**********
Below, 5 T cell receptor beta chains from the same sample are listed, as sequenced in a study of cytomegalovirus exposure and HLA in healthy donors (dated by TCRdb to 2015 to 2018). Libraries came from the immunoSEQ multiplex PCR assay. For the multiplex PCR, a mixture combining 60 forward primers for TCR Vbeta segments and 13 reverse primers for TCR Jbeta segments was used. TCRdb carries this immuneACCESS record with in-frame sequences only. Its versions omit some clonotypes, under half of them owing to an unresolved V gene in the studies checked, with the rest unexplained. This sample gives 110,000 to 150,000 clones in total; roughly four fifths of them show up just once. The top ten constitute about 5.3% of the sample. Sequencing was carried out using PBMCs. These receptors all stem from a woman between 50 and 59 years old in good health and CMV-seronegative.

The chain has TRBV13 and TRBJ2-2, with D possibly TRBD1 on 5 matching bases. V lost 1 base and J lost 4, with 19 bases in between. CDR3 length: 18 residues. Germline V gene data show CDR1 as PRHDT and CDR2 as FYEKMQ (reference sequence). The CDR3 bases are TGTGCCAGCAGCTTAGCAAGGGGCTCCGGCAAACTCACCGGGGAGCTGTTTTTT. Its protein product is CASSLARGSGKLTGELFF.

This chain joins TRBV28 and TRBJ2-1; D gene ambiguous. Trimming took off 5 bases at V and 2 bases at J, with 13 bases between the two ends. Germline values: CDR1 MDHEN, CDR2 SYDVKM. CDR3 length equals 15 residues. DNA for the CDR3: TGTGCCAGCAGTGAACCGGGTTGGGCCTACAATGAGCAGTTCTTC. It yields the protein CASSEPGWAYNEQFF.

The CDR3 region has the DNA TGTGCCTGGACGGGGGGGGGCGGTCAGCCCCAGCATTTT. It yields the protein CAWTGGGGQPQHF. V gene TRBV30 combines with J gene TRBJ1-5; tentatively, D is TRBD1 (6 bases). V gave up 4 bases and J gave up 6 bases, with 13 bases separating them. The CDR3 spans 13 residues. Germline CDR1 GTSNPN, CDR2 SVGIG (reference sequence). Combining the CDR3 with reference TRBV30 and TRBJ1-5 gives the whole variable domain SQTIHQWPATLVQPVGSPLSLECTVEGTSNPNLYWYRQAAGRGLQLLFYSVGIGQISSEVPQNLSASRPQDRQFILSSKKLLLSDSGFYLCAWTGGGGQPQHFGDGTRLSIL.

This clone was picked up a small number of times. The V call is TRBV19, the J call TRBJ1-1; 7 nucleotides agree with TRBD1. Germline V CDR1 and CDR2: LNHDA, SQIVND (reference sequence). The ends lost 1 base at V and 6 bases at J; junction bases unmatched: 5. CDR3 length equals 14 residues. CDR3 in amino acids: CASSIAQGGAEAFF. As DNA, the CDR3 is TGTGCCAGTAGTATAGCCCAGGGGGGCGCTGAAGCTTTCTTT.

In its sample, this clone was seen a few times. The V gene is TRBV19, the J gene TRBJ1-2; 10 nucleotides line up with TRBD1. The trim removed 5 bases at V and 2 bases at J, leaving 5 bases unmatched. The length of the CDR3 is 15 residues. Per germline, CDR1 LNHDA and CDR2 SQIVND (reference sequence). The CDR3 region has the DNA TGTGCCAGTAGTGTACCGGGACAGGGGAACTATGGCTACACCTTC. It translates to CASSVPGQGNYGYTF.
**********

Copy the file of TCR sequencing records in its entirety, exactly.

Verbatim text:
Below, 5 T cell receptor beta chains from the same sample are listed, as sequenced in a study of cytomegalovirus exposure and HLA in healthy donors (dated by TCRdb to 2015 to 2018). Libraries came from the immunoSEQ multiplex PCR assay. For the multiplex PCR, a mixture combining 60 forward primers for TCR Vbeta segments and 13 reverse primers for TCR Jbeta segments was used. TCRdb carries this immuneACCESS record with in-frame sequences only. Its versions omit some clonotypes, under half of them owing to an unresolved V gene in the studies checked, with the rest unexplained. This sample gives 110,000 to 150,000 clones in total; roughly four fifths of them show up just once. The top ten constitute about 5.3% of the sample. Sequencing was carried out using PBMCs. These receptors all stem from a woman between 50 and 59 years old in good health and CMV-seronegative.

The chain has TRBV13 and TRBJ2-2, with D possibly TRBD1 on 5 matching bases. V lost 1 base and J lost 4, with 19 bases in between. CDR3 length: 18 residues. Germline V gene data show CDR1 as PRHDT and CDR2 as FYEKMQ (reference sequence). The CDR3 bases are TGTGCCAGCAGCTTAGCAAGGGGCTCCGGCAAACTCACCGGGGAGCTGTTTTTT. Its protein product is CASSLARGSGKLTGELFF.

This chain joins TRBV28 and TRBJ2-1; D gene ambiguous. Trimming took off 5 bases at V and 2 bases at J, with 13 bases between the two ends. Germline values: CDR1 MDHEN, CDR2 SYDVKM. CDR3 length equals 15 residues. DNA for the CDR3: TGTGCCAGCAGTGAACCGGGTTGGGCCTACAATGAGCAGTTCTTC. It yields the protein CASSEPGWAYNEQFF.

The CDR3 region has the DNA TGTGCCTGGACGGGGGGGGGCGGTCAGCCCCAGCATTTT. It yields the protein CAWTGGGGQPQHF. V gene TRBV30 combines with J gene TRBJ1-5; tentatively, D is TRBD1 (6 bases). V gave up 4 bases and J gave up 6 bases, with 13 bases separating them. The CDR3 spans 13 residues. Germline CDR1 GTSNPN, CDR2 SVGIG (reference sequence). Combining the CDR3 with reference TRBV30 and TRBJ1-5 gives the whole variable domain SQTIHQWPATLVQPVGSPLSLECTVEGTSNPNLYWYRQAAGRGLQLLFYSVGIGQISSEVPQNLSASRPQDRQFILSSKKLLLSDSGFYLCAWTGGGGQPQHFGDGTRLSIL.

This clone was picked up a small number of times. The V call is TRBV19, the J call TRBJ1-1; 7 nucleotides agree with TRBD1. Germline V CDR1 and CDR2: LNHDA, SQIVND (reference sequence). The ends lost 1 base at V and 6 bases at J; junction bases unmatched: 5. CDR3 length equals 14 residues. CDR3 in amino acids: CASSIAQGGAEAFF. As DNA, the CDR3 is TGTGCCAGTAGTATAGCCCAGGGGGGCGCTGAAGCTTTCTTT.

In its sample, this clone was seen a few times. The V gene is TRBV19, the J gene TRBJ1-2; 10 nucleotides line up with TRBD1. The trim removed 5 bases at V and 2 bases at J, leaving 5 bases unmatched. The length of the CDR3 is 15 residues. Per germline, CDR1 LNHDA and CDR2 SQIVND (reference sequence). The CDR3 region has the DNA TGTGCCAGTAGTGTACCGGGACAGGGGAACTATGGCTACACCTTC. It translates to CASSVPGQGNYGYTF.